The Badminton Association founded in 1893, later became the Badminton Association of England, then BADMINTON England, had accumulated a considerable amount of Badminton Memorabilia.
The Museum is indebted to Herbert and Betty Scheele, Humphrey Chilton and Heather Nielsen who were the first people to realise the importance of this material to the history of the game.
In 1994 Margaret Cook was invited to become Archivist.
Volunteers realising the importance of recording and preserving badminton’s heritage formed a committee in 2003.
The National Badminton Museum was launched later in that year and was officially opened on September 9th 2003, by Neil Cameron, Chief Executive of the International Badminton Federation now the BWF.
In 2007 the Museum was granted Charity Status. To comply with the Charity Commission regulations the National Badminton Museum is now managed by Trustees. There is also a Working Party of volunteers who are responsible for the day-to-day running of the Museum.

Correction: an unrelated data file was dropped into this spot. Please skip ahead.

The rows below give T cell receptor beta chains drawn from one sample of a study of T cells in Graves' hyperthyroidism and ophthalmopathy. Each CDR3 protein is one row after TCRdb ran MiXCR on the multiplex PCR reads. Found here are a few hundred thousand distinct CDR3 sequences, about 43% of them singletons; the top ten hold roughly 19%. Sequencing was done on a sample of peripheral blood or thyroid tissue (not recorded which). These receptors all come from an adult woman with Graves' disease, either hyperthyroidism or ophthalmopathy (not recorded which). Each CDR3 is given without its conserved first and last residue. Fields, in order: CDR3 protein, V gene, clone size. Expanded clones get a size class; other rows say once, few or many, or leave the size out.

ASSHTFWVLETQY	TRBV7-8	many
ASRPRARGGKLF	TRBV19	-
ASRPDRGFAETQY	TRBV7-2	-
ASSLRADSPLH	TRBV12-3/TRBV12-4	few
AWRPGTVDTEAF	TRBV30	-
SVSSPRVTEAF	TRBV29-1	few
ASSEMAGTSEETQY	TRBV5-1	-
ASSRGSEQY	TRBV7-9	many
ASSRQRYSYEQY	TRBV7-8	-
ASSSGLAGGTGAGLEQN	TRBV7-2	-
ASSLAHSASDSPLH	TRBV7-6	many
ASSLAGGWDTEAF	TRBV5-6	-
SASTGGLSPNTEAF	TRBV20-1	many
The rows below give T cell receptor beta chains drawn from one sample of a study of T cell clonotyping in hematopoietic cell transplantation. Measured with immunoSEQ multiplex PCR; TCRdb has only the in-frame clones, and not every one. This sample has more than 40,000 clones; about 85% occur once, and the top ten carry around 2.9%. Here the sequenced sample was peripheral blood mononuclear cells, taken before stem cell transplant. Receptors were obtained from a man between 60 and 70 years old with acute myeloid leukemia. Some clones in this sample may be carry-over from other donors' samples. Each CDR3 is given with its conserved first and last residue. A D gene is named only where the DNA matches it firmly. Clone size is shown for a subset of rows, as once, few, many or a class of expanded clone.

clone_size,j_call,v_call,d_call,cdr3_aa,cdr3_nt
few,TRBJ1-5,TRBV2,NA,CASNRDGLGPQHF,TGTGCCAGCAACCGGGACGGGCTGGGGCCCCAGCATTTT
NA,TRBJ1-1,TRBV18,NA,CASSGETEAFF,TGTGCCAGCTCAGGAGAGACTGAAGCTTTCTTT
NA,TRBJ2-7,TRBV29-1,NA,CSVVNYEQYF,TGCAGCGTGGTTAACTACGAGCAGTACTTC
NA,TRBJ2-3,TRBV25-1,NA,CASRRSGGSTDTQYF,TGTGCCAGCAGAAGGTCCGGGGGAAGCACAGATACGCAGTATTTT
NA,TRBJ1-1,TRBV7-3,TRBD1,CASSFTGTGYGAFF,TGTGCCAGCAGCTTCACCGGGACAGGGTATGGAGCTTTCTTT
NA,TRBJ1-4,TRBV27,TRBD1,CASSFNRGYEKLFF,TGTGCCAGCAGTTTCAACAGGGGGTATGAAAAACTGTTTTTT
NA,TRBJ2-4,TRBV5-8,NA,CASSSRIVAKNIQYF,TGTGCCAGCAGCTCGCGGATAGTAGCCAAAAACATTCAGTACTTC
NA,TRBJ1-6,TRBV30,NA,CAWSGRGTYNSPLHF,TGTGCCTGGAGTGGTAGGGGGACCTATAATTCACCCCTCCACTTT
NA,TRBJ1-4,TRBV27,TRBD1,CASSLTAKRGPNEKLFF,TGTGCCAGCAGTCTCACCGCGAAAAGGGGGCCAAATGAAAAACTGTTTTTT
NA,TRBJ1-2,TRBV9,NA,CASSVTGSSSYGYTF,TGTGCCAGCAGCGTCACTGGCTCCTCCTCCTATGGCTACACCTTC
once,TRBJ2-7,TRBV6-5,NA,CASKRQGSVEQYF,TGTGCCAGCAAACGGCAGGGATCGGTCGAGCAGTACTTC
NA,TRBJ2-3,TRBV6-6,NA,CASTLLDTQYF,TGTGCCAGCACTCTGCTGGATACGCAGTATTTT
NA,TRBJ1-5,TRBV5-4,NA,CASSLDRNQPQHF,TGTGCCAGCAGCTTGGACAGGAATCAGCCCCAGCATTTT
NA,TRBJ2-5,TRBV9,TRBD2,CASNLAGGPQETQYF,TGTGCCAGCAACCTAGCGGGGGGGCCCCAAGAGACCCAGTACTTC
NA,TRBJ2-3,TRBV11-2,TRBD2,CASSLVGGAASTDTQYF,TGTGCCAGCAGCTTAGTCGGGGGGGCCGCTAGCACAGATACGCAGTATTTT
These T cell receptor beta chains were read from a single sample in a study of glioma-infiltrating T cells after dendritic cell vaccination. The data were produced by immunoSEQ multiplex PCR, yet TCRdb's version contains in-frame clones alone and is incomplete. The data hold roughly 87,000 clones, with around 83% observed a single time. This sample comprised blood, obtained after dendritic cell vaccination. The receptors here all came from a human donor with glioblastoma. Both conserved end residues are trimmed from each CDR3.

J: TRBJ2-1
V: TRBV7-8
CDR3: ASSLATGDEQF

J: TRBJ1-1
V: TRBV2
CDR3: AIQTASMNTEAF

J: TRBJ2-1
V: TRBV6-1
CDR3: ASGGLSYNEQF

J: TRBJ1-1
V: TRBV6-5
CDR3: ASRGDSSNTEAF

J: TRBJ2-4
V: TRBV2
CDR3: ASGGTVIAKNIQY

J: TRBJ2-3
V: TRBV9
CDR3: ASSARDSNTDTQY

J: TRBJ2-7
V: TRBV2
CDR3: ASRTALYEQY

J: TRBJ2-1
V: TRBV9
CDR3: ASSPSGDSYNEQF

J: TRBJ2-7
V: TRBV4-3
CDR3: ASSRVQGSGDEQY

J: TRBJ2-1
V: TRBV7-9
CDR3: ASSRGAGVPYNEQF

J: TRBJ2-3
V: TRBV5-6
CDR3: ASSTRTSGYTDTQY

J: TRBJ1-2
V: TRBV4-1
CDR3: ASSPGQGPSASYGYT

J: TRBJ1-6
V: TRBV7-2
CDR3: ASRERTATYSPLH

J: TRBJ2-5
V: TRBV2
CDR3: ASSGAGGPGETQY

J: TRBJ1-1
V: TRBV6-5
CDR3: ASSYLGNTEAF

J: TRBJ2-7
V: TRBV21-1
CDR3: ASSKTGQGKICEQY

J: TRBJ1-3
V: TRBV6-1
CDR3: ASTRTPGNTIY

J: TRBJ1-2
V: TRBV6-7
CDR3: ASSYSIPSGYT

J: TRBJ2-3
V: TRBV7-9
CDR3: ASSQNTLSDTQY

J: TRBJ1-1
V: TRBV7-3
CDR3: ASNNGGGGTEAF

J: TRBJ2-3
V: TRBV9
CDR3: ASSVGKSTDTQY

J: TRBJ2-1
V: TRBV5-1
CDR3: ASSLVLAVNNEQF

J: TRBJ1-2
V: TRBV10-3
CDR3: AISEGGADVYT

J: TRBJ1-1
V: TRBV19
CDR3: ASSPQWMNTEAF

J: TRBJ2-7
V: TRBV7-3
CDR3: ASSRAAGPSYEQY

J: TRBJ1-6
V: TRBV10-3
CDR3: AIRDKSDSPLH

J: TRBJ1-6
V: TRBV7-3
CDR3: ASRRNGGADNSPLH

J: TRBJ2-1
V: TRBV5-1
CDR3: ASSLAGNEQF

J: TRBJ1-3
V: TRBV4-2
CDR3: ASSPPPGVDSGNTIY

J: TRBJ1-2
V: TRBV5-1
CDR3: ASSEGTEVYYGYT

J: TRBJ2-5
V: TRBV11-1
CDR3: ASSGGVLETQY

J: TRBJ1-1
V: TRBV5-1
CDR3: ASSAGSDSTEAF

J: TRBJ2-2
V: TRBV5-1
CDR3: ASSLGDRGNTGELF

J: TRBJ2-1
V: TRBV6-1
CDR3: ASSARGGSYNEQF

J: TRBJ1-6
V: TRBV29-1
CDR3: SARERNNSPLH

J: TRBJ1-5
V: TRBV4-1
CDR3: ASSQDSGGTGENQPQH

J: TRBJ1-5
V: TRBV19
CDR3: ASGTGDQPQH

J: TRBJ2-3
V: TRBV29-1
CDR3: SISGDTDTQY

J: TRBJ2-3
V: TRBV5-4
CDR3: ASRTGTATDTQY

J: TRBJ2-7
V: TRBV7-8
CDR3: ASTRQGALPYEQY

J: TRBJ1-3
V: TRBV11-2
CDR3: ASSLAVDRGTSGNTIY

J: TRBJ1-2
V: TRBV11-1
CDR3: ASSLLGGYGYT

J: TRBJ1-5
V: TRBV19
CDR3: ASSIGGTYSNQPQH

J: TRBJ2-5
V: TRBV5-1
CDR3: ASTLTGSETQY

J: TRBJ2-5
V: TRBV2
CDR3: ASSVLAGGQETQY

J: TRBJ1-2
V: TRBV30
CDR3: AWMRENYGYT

The Museum receives no guaranteed income. Some of the display cabinets have been donated, and the purchase of others was assisted by a grant from Milton Keynes Community Foundation.
The Museum now has one of the finest and most comprehensive collections of badminton artefacts, archives and memorabilia in the world.
The Museum has an Acquisitions and Disposals committee, basically responsible for accepting and purchasing items into the Museum’s collection.
The National Badminton Museum is supported by BADMINTON England.
Cornwall’s senior badminton players got back into training with coach James Elkin on Sunday at last. The players made the best of some difficult court conditions in Pool and enjoyed being back together to practice their skills.
Selectors at work
The next session is planned for December 6th after the lockdown period. Watch this space for further details!